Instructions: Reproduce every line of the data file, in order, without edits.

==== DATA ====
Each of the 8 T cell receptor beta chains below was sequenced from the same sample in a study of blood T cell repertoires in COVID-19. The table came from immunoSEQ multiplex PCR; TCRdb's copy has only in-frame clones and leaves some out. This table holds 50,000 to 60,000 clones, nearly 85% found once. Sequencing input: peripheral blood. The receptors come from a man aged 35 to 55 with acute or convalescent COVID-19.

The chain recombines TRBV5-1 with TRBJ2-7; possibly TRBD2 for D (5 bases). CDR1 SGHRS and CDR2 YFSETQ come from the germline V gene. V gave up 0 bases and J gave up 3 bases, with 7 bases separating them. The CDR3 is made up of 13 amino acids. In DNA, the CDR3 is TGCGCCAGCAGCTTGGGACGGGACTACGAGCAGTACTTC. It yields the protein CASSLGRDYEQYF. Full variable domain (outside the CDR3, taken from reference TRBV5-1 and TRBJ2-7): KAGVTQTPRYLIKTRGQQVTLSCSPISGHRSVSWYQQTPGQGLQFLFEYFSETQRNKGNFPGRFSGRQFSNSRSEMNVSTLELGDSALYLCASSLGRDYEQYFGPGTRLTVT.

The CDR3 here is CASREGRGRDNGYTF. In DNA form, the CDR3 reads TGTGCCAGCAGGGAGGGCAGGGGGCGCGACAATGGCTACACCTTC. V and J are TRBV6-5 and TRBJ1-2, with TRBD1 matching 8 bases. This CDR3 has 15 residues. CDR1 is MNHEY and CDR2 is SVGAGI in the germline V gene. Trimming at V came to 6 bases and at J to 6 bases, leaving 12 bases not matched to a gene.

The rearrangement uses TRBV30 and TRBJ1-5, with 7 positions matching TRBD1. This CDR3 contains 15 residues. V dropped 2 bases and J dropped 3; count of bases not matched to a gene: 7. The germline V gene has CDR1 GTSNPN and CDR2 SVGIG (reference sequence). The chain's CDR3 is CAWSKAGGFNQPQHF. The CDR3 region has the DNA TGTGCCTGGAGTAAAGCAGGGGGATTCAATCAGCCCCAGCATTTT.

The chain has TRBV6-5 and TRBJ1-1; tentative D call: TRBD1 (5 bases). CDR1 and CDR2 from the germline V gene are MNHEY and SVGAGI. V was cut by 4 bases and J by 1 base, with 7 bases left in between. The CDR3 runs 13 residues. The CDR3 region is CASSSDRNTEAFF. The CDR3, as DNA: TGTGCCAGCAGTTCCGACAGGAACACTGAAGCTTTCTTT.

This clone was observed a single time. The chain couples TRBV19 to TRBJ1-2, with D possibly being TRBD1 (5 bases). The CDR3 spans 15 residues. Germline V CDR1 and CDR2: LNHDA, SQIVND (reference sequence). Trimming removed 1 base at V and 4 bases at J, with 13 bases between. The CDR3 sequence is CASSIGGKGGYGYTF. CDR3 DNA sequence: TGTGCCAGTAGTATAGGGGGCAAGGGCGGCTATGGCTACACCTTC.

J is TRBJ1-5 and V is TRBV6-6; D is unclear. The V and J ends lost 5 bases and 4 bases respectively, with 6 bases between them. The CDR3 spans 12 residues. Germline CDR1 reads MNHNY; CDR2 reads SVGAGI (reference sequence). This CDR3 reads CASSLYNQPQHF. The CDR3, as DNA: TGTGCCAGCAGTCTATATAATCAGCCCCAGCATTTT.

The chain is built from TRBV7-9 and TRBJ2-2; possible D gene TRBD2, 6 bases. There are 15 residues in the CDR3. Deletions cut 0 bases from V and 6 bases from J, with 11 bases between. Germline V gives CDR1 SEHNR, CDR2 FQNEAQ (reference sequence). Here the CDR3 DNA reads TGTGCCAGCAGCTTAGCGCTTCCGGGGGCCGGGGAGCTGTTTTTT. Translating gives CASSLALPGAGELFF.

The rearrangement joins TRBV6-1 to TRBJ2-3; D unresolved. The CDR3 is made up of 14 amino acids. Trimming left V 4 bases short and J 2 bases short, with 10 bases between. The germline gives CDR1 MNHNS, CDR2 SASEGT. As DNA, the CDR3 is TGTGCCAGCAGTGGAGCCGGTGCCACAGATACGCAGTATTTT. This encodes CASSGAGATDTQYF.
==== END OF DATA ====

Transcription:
Each of the 8 T cell receptor beta chains below was sequenced from the same sample in a study of blood T cell repertoires in COVID-19. The table came from immunoSEQ multiplex PCR; TCRdb's copy has only in-frame clones and leaves some out. This table holds 50,000 to 60,000 clones, nearly 85% found once. Sequencing input: peripheral blood. The receptors come from a man aged 35 to 55 with acute or convalescent COVID-19.

The chain recombines TRBV5-1 with TRBJ2-7; possibly TRBD2 for D (5 bases). CDR1 SGHRS and CDR2 YFSETQ come from the germline V gene. V gave up 0 bases and J gave up 3 bases, with 7 bases separating them. The CDR3 is made up of 13 amino acids. In DNA, the CDR3 is TGCGCCAGCAGCTTGGGACGGGACTACGAGCAGTACTTC. It yields the protein CASSLGRDYEQYF. Full variable domain (outside the CDR3, taken from reference TRBV5-1 and TRBJ2-7): KAGVTQTPRYLIKTRGQQVTLSCSPISGHRSVSWYQQTPGQGLQFLFEYFSETQRNKGNFPGRFSGRQFSNSRSEMNVSTLELGDSALYLCASSLGRDYEQYFGPGTRLTVT.

The CDR3 here is CASREGRGRDNGYTF. In DNA form, the CDR3 reads TGTGCCAGCAGGGAGGGCAGGGGGCGCGACAATGGCTACACCTTC. V and J are TRBV6-5 and TRBJ1-2, with TRBD1 matching 8 bases. This CDR3 has 15 residues. CDR1 is MNHEY and CDR2 is SVGAGI in the germline V gene. Trimming at V came to 6 bases and at J to 6 bases, leaving 12 bases not matched to a gene.

The rearrangement uses TRBV30 and TRBJ1-5, with 7 positions matching TRBD1. This CDR3 contains 15 residues. V dropped 2 bases and J dropped 3; count of bases not matched to a gene: 7. The germline V gene has CDR1 GTSNPN and CDR2 SVGIG (reference sequence). The chain's CDR3 is CAWSKAGGFNQPQHF. The CDR3 region has the DNA TGTGCCTGGAGTAAAGCAGGGGGATTCAATCAGCCCCAGCATTTT.

The chain has TRBV6-5 and TRBJ1-1; tentative D call: TRBD1 (5 bases). CDR1 and CDR2 from the germline V gene are MNHEY and SVGAGI. V was cut by 4 bases and J by 1 base, with 7 bases left in between. The CDR3 runs 13 residues. The CDR3 region is CASSSDRNTEAFF. The CDR3, as DNA: TGTGCCAGCAGTTCCGACAGGAACACTGAAGCTTTCTTT.

This clone was observed a single time. The chain couples TRBV19 to TRBJ1-2, with D possibly being TRBD1 (5 bases). The CDR3 spans 15 residues. Germline V CDR1 and CDR2: LNHDA, SQIVND (reference sequence). Trimming removed 1 base at V and 4 bases at J, with 13 bases between. The CDR3 sequence is CASSIGGKGGYGYTF. CDR3 DNA sequence: TGTGCCAGTAGTATAGGGGGCAAGGGCGGCTATGGCTACACCTTC.

J is TRBJ1-5 and V is TRBV6-6; D is unclear. The V and J ends lost 5 bases and 4 bases respectively, with 6 bases between them. The CDR3 spans 12 residues. Germline CDR1 reads MNHNY; CDR2 reads SVGAGI (reference sequence). This CDR3 reads CASSLYNQPQHF. The CDR3, as DNA: TGTGCCAGCAGTCTATATAATCAGCCCCAGCATTTT.

The chain is built from TRBV7-9 and TRBJ2-2; possible D gene TRBD2, 6 bases. There are 15 residues in the CDR3. Deletions cut 0 bases from V and 6 bases from J, with 11 bases between. Germline V gives CDR1 SEHNR, CDR2 FQNEAQ (reference sequence). Here the CDR3 DNA reads TGTGCCAGCAGCTTAGCGCTTCCGGGGGCCGGGGAGCTGTTTTTT. Translating gives CASSLALPGAGELFF.

The rearrangement joins TRBV6-1 to TRBJ2-3; D unresolved. The CDR3 is made up of 14 amino acids. Trimming left V 4 bases short and J 2 bases short, with 10 bases between. The germline gives CDR1 MNHNS, CDR2 SASEGT. As DNA, the CDR3 is TGTGCCAGCAGTGGAGCCGGTGCCACAGATACGCAGTATTTT. This encodes CASSGAGATDTQYF.